Propelled by the fans reaction and support, the band quickly began writing the follow up and within a few months after the release of “Time’s Arrow” in June, they returned to the studio to record the follow up: “The Lessor Key of Solomon” (expected in July of 2014). The band launched another Kickstarter campaign, offering even better perks (pledge layers including executive producer credits, slipcase books featuring high quality artwork and pledgers personally deciding cover songs to record song for them, as well as a la carte items like hockey jerseys and pint glasses). In less than five days, the band reached its target goal of $10,000 to complete the album. Fans didn’t stop there, as within a week of the campaign’s conclusion, pledges surpassed $18,000, blowing past the milestone that allows the band to tour the U.S. west coast for the first time. In a mass of social media sharing, the band and fans spread the word even more efficiency (aided by the band’s east coast tour) and within the last 24 hours the band exceeded its third and final milestone of $20,000, which allows the fans to choose songs for a special covers album, something that was unplanned in the beginning of the crusade. By the time it ended Monday evening, the band had reached a total of $23,275.00 from 271 backers, with many of the existing backers having increased their pledges in a total vow of support. It is an astonishing feat for this “no-name” act, proving the process does work and can be very successful. The keys to that success lie in more than just fan’s word of mouth, but in the quality of the music and the value of the merchandise in comparison to the pledge levels. It is a blueprint for any band trying to decide if it really can work.

For the fan weighing the risk/rewards on whether to participate in one of these campaigns, I would recommend carefully reading and inquiring as much as you can about a particular project. You will want to check out all the rules of the particular crowd funding site (Kickstarter, Indigogo, Pledge Music, etc) that a band has chosen to use. Make sure you understand your obligations as well as the bands. Consider these questions: Is it funded the day you make a pledge, or is there a minimum threshold the band needs to reach for your pledge to be charged? Are there perk packages offered that are worth the value of the pledge? Is this band trustworthy enough to follow through on its commitments? Try to learn more about the band and, if it’s possible, get to know the band members. Make sure you know how a band intends to communicate the progress of the project and at what point you can expect to see the end results, so you are fully up to date. Fans and bands can use the model that A Sound of Thunder has set forth as an example of how to launch and carry through. Compare and make your decisions based on quality and trust of the artist.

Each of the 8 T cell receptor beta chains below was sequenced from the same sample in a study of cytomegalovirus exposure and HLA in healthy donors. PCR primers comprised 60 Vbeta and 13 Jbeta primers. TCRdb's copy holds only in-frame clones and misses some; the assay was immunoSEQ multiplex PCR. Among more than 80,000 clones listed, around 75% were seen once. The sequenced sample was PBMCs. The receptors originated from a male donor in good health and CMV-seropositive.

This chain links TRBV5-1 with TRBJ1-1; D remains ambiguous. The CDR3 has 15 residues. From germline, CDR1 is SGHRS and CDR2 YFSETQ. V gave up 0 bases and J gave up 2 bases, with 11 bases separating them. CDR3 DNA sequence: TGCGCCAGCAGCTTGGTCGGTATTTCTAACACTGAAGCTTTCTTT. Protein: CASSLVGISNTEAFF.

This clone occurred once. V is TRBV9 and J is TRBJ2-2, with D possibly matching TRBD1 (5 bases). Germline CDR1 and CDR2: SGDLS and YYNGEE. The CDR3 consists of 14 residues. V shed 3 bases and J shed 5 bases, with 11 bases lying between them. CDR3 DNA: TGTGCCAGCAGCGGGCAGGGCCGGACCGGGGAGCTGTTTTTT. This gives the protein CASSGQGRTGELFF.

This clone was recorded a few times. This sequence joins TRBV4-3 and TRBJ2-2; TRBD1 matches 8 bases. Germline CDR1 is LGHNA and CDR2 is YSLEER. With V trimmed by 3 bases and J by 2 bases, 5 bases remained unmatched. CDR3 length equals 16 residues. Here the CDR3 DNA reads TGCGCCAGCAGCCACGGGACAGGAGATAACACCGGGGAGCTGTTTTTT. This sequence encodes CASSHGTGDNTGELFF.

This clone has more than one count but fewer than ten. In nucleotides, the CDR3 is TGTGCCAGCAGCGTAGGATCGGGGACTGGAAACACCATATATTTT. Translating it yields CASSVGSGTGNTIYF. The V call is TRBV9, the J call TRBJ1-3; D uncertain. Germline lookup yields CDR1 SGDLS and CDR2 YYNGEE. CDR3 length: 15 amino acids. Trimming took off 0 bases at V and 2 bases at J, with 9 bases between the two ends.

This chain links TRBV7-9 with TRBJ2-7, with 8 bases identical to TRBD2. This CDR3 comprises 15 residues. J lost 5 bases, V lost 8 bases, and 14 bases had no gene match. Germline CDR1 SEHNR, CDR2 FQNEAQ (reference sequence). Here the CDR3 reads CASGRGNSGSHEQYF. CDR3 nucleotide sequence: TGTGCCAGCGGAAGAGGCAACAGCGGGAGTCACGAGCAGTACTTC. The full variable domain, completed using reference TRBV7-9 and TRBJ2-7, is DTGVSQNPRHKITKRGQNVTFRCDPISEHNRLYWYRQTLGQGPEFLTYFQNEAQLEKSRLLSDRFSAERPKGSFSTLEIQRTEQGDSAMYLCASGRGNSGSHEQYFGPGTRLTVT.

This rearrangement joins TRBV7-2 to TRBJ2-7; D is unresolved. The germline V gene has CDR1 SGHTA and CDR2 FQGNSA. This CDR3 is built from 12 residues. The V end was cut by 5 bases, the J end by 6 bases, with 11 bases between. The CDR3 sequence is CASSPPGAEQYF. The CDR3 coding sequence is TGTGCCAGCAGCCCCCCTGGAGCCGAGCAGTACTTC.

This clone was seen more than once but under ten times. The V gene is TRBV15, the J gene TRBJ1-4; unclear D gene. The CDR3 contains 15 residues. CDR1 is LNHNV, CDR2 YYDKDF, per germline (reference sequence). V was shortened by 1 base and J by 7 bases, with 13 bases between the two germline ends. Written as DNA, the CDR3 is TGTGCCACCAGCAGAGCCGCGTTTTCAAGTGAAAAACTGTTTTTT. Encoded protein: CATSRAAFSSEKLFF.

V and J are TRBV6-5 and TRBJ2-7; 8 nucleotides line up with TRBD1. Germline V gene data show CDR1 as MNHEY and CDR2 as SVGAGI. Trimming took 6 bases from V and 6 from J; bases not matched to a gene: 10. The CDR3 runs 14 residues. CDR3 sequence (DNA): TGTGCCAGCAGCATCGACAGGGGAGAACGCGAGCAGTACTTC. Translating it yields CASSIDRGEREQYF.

With the understanding that not every campaign is as successful and having first-hand experience that some bands have had disastrous campaigns and little oversight on funds collected (names omitted here), it’s easy to understand why fans could be cautious in choosing to engage. In addition, many younger fans simply do not have the cash flow to participate. If done properly, this is a means where bands and fans can unite in a way that makes the process of making music more engaging than ever before. With the overwhelming success of A Sound of Thunder, crowd funding really can be the wave of the future.

CROMCarl's avatar

From the early to mid-90's, Carl published his own fanzine called C.R.O.M. In 1997, he released a compilation entitled "CROM: The Resurrection of True Metal," which featured songs from bands from around the world, including the first U.S. release of any kind for bands like Italy's Rhapsody (n/k/a Rhapsody of Fire) and Brazil's Angra. Follow Carl on Facebook and Twitter: @CROMCarl.